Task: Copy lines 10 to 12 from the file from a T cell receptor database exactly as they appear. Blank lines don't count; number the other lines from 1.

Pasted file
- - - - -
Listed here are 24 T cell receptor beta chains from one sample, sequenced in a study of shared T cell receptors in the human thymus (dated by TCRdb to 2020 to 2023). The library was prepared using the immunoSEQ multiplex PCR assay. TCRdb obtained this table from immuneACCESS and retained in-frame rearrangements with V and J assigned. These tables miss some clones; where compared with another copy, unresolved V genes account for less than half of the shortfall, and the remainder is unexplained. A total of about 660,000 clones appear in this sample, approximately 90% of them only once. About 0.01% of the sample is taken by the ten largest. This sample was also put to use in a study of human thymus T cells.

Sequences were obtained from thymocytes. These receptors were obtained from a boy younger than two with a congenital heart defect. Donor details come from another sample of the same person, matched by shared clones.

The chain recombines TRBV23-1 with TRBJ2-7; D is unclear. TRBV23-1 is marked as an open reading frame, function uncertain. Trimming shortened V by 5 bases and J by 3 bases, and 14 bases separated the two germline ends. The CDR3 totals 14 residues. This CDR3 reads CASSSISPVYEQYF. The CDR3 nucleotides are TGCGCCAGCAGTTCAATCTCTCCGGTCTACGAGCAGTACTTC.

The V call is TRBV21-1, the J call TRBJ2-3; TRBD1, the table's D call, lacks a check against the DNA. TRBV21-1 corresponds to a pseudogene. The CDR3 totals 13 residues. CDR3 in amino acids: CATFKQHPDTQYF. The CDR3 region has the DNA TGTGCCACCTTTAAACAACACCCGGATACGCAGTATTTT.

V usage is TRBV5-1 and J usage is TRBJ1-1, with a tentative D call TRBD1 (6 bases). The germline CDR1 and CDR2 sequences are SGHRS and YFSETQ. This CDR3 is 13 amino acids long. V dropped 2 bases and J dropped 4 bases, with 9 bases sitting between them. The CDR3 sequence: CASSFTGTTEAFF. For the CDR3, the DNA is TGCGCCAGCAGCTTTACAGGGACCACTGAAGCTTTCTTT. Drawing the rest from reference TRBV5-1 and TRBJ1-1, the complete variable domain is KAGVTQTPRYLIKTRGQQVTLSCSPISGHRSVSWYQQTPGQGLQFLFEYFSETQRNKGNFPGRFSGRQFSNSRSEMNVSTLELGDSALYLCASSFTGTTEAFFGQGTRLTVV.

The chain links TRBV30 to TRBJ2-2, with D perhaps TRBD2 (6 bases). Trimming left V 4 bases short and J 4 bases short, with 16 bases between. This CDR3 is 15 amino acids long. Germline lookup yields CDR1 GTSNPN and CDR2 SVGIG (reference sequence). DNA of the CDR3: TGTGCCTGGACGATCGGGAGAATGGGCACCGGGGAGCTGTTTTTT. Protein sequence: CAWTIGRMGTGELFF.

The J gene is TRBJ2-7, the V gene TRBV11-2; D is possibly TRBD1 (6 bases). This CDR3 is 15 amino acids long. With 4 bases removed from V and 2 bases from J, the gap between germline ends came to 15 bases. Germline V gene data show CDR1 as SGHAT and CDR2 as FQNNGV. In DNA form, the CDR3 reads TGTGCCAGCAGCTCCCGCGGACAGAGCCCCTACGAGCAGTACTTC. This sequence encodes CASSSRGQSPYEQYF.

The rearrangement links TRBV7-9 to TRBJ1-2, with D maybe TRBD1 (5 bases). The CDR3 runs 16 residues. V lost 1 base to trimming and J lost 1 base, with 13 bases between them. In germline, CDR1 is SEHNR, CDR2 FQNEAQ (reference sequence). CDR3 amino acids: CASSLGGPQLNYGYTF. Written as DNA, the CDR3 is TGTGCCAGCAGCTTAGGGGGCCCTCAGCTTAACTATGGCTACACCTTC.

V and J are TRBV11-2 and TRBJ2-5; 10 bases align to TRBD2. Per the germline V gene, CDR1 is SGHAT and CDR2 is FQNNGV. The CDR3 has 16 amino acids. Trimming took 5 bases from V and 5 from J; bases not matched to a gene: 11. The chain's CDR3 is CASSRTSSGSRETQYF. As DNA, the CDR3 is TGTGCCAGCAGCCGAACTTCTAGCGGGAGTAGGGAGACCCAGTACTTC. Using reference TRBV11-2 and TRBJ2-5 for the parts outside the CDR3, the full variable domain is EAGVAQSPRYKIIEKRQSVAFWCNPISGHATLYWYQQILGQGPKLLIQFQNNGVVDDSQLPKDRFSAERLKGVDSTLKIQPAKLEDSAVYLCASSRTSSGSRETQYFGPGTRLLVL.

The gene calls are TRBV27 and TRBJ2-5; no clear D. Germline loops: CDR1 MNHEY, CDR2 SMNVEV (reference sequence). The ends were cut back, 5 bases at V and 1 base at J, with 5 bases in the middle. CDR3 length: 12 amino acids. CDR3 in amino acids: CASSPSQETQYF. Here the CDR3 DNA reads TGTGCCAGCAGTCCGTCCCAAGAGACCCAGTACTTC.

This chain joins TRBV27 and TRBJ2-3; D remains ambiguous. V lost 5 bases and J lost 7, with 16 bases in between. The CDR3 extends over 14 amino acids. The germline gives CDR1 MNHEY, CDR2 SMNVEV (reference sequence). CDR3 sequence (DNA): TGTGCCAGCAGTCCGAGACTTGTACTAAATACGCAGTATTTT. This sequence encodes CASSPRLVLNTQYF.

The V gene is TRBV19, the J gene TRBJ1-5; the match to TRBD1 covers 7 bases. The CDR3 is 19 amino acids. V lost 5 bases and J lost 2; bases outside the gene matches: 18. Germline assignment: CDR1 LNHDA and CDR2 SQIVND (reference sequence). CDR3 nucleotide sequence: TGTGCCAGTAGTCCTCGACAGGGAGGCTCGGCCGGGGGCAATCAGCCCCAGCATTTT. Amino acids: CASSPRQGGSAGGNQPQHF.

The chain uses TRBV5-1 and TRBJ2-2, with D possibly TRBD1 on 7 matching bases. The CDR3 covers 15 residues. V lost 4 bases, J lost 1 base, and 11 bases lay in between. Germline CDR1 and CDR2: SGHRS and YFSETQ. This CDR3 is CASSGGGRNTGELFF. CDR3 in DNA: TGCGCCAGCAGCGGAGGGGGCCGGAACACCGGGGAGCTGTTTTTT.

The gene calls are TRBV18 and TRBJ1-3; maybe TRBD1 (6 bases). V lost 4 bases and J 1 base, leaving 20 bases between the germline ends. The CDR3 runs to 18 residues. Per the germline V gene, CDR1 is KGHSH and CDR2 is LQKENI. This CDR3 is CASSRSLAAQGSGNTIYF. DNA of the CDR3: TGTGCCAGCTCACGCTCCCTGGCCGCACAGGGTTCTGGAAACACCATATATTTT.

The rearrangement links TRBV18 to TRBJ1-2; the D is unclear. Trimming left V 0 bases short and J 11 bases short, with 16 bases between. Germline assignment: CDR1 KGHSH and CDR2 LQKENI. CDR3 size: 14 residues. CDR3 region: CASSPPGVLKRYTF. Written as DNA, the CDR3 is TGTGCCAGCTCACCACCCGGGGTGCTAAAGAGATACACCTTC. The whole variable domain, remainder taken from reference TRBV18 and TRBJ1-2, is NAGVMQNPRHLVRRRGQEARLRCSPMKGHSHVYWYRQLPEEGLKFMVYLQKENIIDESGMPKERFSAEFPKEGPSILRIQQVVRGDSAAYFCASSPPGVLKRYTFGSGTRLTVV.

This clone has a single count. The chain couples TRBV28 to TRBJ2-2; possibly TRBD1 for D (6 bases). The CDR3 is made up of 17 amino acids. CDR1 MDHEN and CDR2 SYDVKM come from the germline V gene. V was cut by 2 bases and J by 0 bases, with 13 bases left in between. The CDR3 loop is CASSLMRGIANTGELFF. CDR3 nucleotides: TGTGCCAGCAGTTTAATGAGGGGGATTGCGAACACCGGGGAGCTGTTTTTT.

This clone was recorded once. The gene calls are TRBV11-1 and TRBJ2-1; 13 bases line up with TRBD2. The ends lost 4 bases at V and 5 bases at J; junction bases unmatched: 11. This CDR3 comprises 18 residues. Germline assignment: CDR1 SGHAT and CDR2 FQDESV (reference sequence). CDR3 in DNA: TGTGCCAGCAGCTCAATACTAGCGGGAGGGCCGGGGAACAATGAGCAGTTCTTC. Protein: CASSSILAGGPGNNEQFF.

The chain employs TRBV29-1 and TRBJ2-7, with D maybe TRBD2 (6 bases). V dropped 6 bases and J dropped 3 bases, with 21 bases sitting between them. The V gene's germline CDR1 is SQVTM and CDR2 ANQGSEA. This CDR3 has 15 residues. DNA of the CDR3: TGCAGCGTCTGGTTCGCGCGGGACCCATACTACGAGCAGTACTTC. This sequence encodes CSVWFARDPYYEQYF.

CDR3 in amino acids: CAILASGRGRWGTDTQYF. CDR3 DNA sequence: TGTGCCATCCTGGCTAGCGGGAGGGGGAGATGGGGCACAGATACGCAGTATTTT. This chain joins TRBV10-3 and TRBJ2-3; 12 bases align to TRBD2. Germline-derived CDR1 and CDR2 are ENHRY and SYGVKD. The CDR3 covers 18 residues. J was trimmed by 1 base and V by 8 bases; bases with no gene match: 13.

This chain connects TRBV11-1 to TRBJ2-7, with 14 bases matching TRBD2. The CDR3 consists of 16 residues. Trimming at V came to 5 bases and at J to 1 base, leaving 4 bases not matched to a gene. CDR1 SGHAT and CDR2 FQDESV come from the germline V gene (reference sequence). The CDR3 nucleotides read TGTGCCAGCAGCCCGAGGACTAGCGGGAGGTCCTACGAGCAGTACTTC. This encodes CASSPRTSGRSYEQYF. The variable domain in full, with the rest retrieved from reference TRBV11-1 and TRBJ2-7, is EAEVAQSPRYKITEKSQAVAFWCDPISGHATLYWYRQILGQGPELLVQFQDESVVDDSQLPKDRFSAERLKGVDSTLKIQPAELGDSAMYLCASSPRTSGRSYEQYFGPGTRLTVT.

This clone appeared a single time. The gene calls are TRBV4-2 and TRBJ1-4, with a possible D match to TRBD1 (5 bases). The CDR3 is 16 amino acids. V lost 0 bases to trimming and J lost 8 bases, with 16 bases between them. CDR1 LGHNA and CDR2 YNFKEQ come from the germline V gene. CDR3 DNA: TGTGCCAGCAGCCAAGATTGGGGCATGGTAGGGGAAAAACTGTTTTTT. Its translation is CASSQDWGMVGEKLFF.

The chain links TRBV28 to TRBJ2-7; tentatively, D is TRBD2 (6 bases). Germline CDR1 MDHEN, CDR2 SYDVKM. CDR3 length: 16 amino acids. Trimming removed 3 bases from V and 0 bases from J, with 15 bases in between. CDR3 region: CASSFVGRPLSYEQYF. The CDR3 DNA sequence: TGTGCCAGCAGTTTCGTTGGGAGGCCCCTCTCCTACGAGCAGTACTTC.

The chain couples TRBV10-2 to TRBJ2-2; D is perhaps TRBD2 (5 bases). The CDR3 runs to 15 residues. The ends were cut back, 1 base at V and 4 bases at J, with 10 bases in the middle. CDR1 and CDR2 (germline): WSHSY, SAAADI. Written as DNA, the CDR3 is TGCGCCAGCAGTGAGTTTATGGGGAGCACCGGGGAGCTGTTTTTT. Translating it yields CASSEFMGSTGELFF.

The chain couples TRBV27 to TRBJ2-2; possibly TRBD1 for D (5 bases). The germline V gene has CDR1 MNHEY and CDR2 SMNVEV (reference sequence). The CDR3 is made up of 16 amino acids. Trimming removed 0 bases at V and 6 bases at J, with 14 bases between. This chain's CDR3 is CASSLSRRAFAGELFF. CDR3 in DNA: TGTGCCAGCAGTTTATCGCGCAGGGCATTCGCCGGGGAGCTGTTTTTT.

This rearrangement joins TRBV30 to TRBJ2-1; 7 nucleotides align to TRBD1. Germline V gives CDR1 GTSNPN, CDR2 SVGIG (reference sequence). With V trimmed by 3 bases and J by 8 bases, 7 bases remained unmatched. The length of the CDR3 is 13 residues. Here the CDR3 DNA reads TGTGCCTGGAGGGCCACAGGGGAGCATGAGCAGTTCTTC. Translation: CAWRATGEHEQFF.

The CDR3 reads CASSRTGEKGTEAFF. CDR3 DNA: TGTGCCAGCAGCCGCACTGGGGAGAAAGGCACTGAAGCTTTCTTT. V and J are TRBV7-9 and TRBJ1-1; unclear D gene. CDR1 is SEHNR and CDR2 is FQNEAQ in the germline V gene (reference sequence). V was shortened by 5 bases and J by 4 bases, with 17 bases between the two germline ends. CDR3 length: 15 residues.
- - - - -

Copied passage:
The gene calls are TRBV27 and TRBJ2-5; no clear D. Germline loops: CDR1 MNHEY, CDR2 SMNVEV (reference sequence). The ends were cut back, 5 bases at V and 1 base at J, with 5 bases in the middle. CDR3 length: 12 amino acids. CDR3 in amino acids: CASSPSQETQYF. Here the CDR3 DNA reads TGTGCCAGCAGTCCGTCCCAAGAGACCCAGTACTTC.

This chain joins TRBV27 and TRBJ2-3; D remains ambiguous. V lost 5 bases and J lost 7, with 16 bases in between. The CDR3 extends over 14 amino acids. The germline gives CDR1 MNHEY, CDR2 SMNVEV (reference sequence). CDR3 sequence (DNA): TGTGCCAGCAGTCCGAGACTTGTACTAAATACGCAGTATTTT. This sequence encodes CASSPRLVLNTQYF.

The V gene is TRBV19, the J gene TRBJ1-5; the match to TRBD1 covers 7 bases. The CDR3 is 19 amino acids. V lost 5 bases and J lost 2; bases outside the gene matches: 18. Germline assignment: CDR1 LNHDA and CDR2 SQIVND (reference sequence). CDR3 nucleotide sequence: TGTGCCAGTAGTCCTCGACAGGGAGGCTCGGCCGGGGGCAATCAGCCCCAGCATTTT. Amino acids: CASSPRQGGSAGGNQPQHF.